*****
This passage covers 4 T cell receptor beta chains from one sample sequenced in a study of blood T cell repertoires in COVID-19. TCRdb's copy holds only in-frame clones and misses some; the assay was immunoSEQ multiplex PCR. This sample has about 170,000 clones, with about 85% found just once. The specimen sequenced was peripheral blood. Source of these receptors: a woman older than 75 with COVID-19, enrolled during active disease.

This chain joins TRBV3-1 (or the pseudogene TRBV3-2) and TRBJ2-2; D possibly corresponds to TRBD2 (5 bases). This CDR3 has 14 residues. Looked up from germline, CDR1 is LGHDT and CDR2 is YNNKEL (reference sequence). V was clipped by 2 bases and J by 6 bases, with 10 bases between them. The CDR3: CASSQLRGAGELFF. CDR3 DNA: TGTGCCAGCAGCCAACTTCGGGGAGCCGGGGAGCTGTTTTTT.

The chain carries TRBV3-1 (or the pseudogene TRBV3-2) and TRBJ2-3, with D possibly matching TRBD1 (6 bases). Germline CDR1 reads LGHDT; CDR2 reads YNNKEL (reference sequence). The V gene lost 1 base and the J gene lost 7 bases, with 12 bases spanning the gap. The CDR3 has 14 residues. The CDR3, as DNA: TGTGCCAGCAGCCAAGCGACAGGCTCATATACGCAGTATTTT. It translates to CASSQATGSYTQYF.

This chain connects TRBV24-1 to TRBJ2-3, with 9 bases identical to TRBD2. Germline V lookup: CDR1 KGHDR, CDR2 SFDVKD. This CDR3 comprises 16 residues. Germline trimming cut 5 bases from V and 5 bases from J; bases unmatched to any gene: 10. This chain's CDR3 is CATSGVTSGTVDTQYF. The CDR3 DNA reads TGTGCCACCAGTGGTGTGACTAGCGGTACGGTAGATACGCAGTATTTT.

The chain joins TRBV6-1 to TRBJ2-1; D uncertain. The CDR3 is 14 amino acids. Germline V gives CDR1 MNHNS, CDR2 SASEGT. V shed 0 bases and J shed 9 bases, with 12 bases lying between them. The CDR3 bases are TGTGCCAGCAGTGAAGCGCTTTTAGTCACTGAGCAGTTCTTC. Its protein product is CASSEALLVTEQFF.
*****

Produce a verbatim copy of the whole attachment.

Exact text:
This passage covers 4 T cell receptor beta chains from one sample sequenced in a study of blood T cell repertoires in COVID-19. TCRdb's copy holds only in-frame clones and misses some; the assay was immunoSEQ multiplex PCR. This sample has about 170,000 clones, with about 85% found just once. The specimen sequenced was peripheral blood. Source of these receptors: a woman older than 75 with COVID-19, enrolled during active disease.

This chain joins TRBV3-1 (or the pseudogene TRBV3-2) and TRBJ2-2; D possibly corresponds to TRBD2 (5 bases). This CDR3 has 14 residues. Looked up from germline, CDR1 is LGHDT and CDR2 is YNNKEL (reference sequence). V was clipped by 2 bases and J by 6 bases, with 10 bases between them. The CDR3: CASSQLRGAGELFF. CDR3 DNA: TGTGCCAGCAGCCAACTTCGGGGAGCCGGGGAGCTGTTTTTT.

The chain carries TRBV3-1 (or the pseudogene TRBV3-2) and TRBJ2-3, with D possibly matching TRBD1 (6 bases). Germline CDR1 reads LGHDT; CDR2 reads YNNKEL (reference sequence). The V gene lost 1 base and the J gene lost 7 bases, with 12 bases spanning the gap. The CDR3 has 14 residues. The CDR3, as DNA: TGTGCCAGCAGCCAAGCGACAGGCTCATATACGCAGTATTTT. It translates to CASSQATGSYTQYF.

This chain connects TRBV24-1 to TRBJ2-3, with 9 bases identical to TRBD2. Germline V lookup: CDR1 KGHDR, CDR2 SFDVKD. This CDR3 comprises 16 residues. Germline trimming cut 5 bases from V and 5 bases from J; bases unmatched to any gene: 10. This chain's CDR3 is CATSGVTSGTVDTQYF. The CDR3 DNA reads TGTGCCACCAGTGGTGTGACTAGCGGTACGGTAGATACGCAGTATTTT.

The chain joins TRBV6-1 to TRBJ2-1; D uncertain. The CDR3 is 14 amino acids. Germline V gives CDR1 MNHNS, CDR2 SASEGT. V shed 0 bases and J shed 9 bases, with 12 bases lying between them. The CDR3 bases are TGTGCCAGCAGTGAAGCGCTTTTAGTCACTGAGCAGTTCTTC. Its protein product is CASSEALLVTEQFF.